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Seattle Mariners
Sports >  Seattle Mariners

Elias odd man out

Lefty could come in handy as innings pile up

Starting pitcher Taijuan Walker earned a spot in the Mariners rotation with 18 shutout innings over five spring starts. (Associated Press)
Starting pitcher Taijuan Walker earned a spot in the Mariners rotation with 18 shutout innings over five spring starts. (Associated Press)
Bob Dutton Tacoma News Tribune

PEORIA, Ariz. – So lefty Roenis Elias looks like the odd-man out in the Mariners’ spring game of rotation roulette. After a promising rookie season, Elias figures to open this season at Triple-A Tacoma.

Right-hander Taijuan Walker certainly earned his spot in the five-man unit by pitching 18 scoreless innings in his five spring starts. He allowed just six hits while striking out 19 and walking four.

None of this is official yet. More importantly, it might not matter much in the long run. Elias appears likely to log lots of time this season at the big-league level.

Club officials won’t come out and say it, but signs point to the Mariners employing what amounts to a modified six-man rotation over the next six months in order to be ready to handle a seventh month.

Yep, the Mariners are thinking postseason.

That’s not surprising. The Mariners are generally viewed in the industry as a legitimate postseason contender. And club officials don’t hide the belief that they are in win-now mode.

That means not only planning for October but taking measures to avoid a repeat of last season’s late September fade.

And since the Mariners appear well-stocked in starting pitchers – hey, there aren’t many rotations throughout either league that Elias wouldn’t make – they want to play to that strength.

The likely solution is a modified six-man rotation – modified in the sense that they won’t just roll six starters through cycle after cycle. But Elias could shuttle regularly between Cheney Stadium and Safeco Field.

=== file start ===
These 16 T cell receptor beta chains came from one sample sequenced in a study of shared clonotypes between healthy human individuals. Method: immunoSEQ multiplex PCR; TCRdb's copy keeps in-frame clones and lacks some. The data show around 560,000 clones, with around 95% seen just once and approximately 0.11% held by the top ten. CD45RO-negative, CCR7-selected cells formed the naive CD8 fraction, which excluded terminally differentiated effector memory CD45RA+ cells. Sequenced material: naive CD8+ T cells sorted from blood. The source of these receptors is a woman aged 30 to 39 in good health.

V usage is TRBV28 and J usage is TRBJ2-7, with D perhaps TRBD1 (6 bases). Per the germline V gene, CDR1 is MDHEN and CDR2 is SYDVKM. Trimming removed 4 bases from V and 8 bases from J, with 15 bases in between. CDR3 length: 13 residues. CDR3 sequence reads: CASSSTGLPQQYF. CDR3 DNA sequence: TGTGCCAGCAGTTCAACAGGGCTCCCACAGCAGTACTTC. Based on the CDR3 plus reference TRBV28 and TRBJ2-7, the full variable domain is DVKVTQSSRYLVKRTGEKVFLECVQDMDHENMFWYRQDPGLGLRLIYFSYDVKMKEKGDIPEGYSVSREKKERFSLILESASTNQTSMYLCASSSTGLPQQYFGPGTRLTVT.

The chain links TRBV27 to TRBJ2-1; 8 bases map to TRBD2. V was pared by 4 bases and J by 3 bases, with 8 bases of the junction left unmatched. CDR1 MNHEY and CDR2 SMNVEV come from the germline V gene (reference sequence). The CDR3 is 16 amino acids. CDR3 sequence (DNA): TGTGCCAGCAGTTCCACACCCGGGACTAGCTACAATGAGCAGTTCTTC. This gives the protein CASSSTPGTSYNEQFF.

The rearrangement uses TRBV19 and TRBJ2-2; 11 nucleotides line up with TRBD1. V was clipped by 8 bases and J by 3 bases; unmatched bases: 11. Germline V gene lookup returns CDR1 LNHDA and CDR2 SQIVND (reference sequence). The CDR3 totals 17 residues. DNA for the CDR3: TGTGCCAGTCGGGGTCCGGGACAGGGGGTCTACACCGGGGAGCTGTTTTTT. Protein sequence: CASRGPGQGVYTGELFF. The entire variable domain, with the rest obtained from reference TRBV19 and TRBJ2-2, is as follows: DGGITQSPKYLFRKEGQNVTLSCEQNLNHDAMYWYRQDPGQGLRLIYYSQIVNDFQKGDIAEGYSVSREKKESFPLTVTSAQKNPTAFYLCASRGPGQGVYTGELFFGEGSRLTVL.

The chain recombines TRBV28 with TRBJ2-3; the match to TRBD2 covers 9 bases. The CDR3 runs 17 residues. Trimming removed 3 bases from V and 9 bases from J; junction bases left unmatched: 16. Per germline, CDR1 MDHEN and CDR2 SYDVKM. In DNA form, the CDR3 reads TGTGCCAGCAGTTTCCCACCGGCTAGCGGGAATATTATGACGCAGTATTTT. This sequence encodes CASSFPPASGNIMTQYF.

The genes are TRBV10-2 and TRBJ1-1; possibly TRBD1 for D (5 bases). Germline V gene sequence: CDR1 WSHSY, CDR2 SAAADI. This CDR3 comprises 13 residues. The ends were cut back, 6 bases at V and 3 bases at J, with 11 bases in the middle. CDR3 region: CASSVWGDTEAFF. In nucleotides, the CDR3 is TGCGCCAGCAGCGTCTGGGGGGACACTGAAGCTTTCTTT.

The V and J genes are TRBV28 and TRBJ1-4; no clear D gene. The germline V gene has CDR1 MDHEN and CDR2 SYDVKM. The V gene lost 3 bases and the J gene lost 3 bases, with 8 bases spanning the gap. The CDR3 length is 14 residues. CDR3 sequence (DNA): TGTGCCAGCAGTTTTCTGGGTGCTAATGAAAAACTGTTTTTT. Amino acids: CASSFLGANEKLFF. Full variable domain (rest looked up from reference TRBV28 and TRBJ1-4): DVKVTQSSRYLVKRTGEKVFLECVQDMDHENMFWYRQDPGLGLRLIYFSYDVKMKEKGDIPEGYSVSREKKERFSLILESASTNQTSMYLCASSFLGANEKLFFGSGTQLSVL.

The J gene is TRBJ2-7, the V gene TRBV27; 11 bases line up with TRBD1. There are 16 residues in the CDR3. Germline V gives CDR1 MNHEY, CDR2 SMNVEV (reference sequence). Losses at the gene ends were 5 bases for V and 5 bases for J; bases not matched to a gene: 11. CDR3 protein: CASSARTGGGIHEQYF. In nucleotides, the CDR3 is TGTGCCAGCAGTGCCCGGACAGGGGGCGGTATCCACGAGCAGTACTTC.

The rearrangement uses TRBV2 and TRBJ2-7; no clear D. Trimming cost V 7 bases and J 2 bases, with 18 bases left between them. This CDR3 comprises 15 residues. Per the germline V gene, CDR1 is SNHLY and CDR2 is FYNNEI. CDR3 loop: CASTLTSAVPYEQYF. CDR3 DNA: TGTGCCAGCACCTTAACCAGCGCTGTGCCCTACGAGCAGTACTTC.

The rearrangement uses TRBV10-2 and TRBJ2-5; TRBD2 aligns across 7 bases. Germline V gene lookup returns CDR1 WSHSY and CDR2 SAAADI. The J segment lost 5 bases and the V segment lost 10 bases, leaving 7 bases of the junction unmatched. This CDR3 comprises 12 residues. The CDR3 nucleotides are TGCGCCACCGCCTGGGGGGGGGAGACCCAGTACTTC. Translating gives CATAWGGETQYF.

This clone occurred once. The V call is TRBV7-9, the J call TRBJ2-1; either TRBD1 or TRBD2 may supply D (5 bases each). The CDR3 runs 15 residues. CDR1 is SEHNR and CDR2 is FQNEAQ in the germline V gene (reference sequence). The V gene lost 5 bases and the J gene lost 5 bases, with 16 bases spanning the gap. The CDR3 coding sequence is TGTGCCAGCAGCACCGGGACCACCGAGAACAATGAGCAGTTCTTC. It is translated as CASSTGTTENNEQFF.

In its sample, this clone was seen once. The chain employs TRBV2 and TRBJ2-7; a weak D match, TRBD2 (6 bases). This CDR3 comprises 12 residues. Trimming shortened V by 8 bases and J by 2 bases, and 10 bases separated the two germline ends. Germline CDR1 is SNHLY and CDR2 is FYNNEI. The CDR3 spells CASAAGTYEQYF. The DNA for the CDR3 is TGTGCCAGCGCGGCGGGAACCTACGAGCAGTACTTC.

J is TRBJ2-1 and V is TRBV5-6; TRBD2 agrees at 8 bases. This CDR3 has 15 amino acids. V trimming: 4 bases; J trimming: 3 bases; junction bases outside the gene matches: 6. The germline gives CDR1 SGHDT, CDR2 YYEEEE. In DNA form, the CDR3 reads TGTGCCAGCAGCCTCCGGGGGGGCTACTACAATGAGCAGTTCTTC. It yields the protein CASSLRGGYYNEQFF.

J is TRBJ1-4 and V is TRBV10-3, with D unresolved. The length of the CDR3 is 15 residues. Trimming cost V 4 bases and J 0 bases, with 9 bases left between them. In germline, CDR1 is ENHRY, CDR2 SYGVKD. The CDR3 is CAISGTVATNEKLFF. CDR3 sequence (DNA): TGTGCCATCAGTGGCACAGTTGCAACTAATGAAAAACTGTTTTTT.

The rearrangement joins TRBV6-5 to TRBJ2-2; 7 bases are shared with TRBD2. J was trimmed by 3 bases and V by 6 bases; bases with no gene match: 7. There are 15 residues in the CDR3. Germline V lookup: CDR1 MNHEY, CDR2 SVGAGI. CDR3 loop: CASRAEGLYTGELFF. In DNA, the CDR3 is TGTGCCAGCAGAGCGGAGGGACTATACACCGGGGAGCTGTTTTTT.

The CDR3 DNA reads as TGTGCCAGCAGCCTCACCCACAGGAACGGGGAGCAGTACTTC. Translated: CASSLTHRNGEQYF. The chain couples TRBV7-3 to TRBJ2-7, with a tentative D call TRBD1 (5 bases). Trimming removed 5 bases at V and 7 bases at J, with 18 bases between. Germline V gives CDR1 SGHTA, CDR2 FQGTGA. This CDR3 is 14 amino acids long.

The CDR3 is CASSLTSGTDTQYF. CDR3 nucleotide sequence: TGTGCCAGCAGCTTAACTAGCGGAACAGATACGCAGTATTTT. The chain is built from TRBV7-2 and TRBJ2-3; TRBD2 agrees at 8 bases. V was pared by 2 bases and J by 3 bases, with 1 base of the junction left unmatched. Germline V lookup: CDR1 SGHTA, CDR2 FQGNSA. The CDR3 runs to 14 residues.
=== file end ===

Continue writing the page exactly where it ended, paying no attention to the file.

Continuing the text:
Walker has never thrown more than 156 1/3 innings in a professional season. That high mark was two years ago. Last season, he worked just 120 1/3 innings.

Standards vary, but clubs tend to get antsy, in terms of injury risk, when a pitcher goes more than 40 innings beyond his previous season. Going more than 40 innings beyond their career high is another red flag.

Lefty James Paxton threw 169 2/3 innings in 2013 but was limited last year by a strained back muscle to 87.

But do some math: Making 30 starts and averaging six innings gets you to 180 innings. That might be the limit this season for both Walker and Paxton.

Elias provides the Mariners with a viable alternative if, occasionally, they want to skip Walker and Paxton in the rotation. (Players sent to the minors can’t be recalled for 10 days; effectively that’s one missed start.)

M’s fall to Giants

Mike Zunino hit two home runs and Kyle Seager added a third for the Seattle Mariners, but the San Francisco Giants rallied from a four-run deficit in the top of the ninth inning with minor leaguers Saturday in a 9-8 victory in Peoria, Arizona.

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